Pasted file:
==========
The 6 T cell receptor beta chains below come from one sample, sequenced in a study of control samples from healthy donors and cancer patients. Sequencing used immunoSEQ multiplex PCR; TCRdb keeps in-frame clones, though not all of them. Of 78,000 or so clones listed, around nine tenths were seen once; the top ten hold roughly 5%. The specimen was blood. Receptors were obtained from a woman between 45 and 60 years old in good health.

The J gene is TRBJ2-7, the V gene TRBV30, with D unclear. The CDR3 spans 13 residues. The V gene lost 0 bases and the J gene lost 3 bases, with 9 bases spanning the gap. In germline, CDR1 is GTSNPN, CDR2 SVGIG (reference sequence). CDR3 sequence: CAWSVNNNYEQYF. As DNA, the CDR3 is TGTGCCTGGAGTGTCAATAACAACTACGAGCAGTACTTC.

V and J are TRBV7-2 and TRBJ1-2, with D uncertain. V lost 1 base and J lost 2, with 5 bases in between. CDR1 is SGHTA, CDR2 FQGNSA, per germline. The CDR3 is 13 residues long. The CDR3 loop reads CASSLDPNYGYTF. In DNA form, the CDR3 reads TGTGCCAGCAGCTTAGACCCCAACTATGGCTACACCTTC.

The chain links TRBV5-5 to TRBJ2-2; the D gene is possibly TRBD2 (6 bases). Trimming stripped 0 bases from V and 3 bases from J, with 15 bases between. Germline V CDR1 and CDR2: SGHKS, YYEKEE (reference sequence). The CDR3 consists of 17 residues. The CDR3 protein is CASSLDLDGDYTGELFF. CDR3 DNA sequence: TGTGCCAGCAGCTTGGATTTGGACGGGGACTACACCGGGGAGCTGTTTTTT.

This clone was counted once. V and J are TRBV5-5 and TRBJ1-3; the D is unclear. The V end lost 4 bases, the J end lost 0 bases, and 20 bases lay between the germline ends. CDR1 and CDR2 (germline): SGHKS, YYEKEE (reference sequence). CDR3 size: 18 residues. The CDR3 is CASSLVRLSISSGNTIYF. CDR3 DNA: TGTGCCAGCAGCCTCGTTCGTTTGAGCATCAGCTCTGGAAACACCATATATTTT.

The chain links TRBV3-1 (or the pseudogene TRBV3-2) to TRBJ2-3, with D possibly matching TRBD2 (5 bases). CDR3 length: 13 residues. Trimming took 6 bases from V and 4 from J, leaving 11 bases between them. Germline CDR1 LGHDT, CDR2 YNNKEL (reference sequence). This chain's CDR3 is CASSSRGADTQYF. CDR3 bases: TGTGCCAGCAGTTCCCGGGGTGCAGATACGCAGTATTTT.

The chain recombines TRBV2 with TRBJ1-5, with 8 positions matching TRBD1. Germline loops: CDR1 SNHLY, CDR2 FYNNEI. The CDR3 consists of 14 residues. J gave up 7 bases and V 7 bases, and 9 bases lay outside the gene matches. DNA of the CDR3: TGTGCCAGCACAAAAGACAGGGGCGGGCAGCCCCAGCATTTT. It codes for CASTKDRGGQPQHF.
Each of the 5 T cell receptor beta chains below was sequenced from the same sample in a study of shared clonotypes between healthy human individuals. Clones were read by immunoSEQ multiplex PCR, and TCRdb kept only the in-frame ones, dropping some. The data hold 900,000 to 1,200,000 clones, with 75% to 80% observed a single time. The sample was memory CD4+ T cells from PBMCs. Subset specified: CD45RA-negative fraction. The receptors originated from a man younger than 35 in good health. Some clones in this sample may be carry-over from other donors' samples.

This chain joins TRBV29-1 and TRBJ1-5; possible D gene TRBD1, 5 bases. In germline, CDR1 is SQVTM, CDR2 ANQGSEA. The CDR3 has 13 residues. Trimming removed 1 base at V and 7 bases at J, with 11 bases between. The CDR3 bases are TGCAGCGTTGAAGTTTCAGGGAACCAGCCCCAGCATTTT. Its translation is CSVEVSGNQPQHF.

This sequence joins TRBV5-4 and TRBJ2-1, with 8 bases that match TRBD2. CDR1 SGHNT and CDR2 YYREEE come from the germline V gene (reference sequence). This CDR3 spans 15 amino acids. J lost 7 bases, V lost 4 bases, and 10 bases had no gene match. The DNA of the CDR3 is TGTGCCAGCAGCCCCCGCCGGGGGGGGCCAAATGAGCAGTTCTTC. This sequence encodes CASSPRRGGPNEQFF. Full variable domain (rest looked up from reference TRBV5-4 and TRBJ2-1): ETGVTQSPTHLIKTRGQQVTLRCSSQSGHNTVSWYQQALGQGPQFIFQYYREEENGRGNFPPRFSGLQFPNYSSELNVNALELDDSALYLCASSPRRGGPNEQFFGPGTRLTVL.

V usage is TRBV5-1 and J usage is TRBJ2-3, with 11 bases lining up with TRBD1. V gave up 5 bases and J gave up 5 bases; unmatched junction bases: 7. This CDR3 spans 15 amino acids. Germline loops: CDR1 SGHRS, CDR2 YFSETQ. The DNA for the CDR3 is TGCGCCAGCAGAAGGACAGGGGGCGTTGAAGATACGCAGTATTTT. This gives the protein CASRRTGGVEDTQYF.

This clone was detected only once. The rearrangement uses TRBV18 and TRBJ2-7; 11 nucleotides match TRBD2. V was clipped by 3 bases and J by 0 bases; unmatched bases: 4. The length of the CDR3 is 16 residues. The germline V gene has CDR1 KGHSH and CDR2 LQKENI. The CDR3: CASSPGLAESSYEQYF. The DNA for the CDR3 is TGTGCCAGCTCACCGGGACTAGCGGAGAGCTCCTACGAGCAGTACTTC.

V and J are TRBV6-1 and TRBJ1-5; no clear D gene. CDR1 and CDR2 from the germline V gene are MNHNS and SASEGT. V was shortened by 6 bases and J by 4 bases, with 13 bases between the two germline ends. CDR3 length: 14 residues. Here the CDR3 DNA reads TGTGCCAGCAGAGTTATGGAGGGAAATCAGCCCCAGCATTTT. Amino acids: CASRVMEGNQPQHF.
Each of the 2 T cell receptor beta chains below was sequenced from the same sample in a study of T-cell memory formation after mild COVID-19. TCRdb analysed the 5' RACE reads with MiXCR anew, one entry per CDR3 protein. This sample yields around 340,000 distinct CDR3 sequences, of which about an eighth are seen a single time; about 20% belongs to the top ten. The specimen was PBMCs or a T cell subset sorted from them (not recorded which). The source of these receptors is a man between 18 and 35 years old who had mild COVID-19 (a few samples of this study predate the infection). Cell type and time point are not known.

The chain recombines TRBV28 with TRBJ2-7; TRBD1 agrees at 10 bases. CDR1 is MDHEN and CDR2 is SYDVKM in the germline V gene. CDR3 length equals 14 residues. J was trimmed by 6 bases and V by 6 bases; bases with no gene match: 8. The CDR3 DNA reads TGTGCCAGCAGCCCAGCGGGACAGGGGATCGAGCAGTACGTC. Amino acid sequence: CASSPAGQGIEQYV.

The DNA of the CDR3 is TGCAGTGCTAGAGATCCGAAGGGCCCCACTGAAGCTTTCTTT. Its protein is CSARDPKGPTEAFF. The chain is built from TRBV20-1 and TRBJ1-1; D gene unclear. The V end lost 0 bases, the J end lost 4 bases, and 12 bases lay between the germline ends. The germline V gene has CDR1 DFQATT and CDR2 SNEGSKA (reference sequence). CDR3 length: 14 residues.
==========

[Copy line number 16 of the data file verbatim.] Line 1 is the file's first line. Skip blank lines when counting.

The DNA of the CDR3 is TGCAGTGCTAGAGATCCGAAGGGCCCCACTGAAGCTTTCTTT. Its protein is CSARDPKGPTEAFF. The chain is built from TRBV20-1 and TRBJ1-1; D gene unclear. The V end lost 0 bases, the J end lost 4 bases, and 12 bases lay between the germline ends. The germline V gene has CDR1 DFQATT and CDR2 SNEGSKA (reference sequence). CDR3 length: 14 residues.